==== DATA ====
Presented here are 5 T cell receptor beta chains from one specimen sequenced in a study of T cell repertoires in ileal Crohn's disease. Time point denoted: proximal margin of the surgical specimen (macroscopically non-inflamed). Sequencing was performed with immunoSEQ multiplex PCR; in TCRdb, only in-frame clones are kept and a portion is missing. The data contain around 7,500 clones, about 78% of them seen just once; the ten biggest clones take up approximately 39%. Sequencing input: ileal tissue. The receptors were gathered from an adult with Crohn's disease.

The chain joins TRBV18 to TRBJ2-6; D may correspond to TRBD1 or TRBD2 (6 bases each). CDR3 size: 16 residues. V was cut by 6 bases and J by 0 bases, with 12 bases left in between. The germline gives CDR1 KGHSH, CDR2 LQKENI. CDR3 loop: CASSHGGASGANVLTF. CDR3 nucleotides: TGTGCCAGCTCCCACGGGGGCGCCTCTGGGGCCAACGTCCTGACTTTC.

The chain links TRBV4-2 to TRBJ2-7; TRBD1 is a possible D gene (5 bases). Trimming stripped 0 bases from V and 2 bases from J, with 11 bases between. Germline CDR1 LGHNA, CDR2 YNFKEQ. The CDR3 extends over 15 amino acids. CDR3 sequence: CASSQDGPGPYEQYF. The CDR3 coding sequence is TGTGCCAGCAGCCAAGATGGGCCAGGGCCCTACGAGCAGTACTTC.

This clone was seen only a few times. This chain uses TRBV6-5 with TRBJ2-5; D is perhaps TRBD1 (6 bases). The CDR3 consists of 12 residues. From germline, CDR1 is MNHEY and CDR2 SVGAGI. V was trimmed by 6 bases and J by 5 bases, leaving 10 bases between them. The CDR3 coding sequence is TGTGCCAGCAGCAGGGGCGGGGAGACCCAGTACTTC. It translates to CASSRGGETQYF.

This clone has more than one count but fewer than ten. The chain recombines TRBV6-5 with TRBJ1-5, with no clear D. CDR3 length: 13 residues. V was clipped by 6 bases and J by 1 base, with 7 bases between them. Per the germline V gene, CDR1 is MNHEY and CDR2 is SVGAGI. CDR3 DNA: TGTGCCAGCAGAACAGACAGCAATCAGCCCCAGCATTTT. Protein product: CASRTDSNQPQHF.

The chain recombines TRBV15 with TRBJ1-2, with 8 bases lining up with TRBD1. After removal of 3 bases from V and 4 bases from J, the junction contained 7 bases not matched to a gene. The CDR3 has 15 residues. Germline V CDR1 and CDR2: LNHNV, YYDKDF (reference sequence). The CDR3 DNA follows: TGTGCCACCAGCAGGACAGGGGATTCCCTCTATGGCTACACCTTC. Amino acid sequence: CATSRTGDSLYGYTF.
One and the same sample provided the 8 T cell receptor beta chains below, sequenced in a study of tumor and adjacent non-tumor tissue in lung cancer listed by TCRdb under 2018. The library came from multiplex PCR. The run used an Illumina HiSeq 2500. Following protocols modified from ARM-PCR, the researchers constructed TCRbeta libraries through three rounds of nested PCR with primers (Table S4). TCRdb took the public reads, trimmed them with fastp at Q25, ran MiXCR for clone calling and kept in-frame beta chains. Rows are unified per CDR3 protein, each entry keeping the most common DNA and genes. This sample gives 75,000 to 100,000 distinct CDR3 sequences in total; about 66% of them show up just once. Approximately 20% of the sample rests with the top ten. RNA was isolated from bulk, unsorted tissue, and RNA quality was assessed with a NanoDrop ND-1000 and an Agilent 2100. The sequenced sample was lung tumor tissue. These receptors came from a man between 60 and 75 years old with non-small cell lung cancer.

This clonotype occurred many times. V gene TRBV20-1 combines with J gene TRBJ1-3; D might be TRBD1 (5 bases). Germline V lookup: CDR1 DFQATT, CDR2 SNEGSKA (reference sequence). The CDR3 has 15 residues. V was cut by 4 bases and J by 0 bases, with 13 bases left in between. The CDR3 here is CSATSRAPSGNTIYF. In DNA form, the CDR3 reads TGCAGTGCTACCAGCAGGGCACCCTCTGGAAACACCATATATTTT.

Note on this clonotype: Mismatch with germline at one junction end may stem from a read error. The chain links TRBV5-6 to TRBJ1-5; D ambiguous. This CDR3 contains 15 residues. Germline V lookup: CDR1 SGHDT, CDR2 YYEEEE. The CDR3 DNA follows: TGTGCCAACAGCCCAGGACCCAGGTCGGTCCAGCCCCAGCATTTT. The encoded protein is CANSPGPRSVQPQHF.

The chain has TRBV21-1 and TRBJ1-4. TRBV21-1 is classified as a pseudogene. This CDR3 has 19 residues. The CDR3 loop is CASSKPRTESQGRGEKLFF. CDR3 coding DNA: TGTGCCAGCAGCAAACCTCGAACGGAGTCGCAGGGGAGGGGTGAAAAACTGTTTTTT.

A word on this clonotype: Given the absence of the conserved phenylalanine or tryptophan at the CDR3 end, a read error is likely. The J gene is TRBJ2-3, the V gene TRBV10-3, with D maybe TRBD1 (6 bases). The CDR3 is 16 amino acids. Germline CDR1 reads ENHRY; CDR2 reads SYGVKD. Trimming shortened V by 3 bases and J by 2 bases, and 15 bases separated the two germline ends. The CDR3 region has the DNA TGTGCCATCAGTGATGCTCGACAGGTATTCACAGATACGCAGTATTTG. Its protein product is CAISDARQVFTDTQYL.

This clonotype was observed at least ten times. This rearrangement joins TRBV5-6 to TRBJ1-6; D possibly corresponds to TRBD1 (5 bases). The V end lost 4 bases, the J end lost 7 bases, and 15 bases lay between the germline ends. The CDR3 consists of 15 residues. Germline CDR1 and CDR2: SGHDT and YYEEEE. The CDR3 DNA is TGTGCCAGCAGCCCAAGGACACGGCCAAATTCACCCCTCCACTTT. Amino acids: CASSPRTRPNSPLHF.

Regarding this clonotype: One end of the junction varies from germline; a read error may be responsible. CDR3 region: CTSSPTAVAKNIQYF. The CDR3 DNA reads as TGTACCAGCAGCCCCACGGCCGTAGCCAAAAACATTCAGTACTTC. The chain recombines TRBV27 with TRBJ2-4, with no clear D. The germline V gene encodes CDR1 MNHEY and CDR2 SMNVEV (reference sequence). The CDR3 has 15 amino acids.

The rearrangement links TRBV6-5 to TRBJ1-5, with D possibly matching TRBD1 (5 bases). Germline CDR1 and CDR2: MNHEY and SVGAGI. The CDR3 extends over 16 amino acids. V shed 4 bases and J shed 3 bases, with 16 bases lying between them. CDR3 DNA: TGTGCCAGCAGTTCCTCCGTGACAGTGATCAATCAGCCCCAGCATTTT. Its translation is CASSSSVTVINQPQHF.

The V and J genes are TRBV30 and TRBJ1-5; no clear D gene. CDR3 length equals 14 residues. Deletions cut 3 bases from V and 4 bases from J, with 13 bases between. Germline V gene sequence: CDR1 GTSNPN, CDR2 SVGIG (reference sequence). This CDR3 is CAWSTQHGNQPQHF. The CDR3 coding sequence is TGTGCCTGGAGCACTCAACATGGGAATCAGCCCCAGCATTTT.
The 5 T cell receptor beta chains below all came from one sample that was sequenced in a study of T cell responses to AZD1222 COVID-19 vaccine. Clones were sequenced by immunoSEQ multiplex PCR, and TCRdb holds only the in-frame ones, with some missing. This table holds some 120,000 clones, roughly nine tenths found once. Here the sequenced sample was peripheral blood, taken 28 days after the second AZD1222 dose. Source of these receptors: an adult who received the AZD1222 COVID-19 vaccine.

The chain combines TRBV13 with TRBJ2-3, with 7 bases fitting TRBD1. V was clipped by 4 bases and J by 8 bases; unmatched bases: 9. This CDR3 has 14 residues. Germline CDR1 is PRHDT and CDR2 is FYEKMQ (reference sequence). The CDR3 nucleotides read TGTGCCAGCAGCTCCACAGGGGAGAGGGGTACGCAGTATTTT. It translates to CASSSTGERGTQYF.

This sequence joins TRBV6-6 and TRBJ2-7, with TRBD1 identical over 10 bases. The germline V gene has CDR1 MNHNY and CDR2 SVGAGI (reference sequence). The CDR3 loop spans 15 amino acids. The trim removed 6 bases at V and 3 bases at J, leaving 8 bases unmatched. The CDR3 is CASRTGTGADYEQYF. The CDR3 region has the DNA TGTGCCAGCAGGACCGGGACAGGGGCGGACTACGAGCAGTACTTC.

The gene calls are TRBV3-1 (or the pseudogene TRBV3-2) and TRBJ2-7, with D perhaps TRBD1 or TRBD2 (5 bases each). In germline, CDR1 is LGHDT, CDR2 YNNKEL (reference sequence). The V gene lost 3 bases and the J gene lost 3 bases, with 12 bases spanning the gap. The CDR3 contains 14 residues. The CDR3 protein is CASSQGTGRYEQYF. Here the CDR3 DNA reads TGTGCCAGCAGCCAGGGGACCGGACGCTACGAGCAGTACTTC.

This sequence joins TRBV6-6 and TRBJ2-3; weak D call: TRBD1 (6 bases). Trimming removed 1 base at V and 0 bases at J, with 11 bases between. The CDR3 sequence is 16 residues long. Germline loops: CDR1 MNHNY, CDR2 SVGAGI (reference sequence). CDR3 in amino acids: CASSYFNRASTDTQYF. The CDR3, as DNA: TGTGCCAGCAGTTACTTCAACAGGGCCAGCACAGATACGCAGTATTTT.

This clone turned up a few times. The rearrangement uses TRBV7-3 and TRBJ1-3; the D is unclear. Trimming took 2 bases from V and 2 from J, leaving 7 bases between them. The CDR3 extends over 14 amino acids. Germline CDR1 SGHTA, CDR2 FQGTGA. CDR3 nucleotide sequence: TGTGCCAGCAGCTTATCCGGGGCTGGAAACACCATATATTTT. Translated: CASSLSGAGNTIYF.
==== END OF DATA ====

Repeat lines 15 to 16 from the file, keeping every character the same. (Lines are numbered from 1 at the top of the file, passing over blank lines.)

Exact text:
The V and J genes are TRBV30 and TRBJ1-5; no clear D gene. CDR3 length equals 14 residues. Deletions cut 3 bases from V and 4 bases from J, with 13 bases between. Germline V gene sequence: CDR1 GTSNPN, CDR2 SVGIG (reference sequence). This CDR3 is CAWSTQHGNQPQHF. The CDR3 coding sequence is TGTGCCTGGAGCACTCAACATGGGAATCAGCCCCAGCATTTT.
The 5 T cell receptor beta chains below all came from one sample that was sequenced in a study of T cell responses to AZD1222 COVID-19 vaccine. Clones were sequenced by immunoSEQ multiplex PCR, and TCRdb holds only the in-frame ones, with some missing. This table holds some 120,000 clones, roughly nine tenths found once. Here the sequenced sample was peripheral blood, taken 28 days after the second AZD1222 dose. Source of these receptors: an adult who received the AZD1222 COVID-19 vaccine.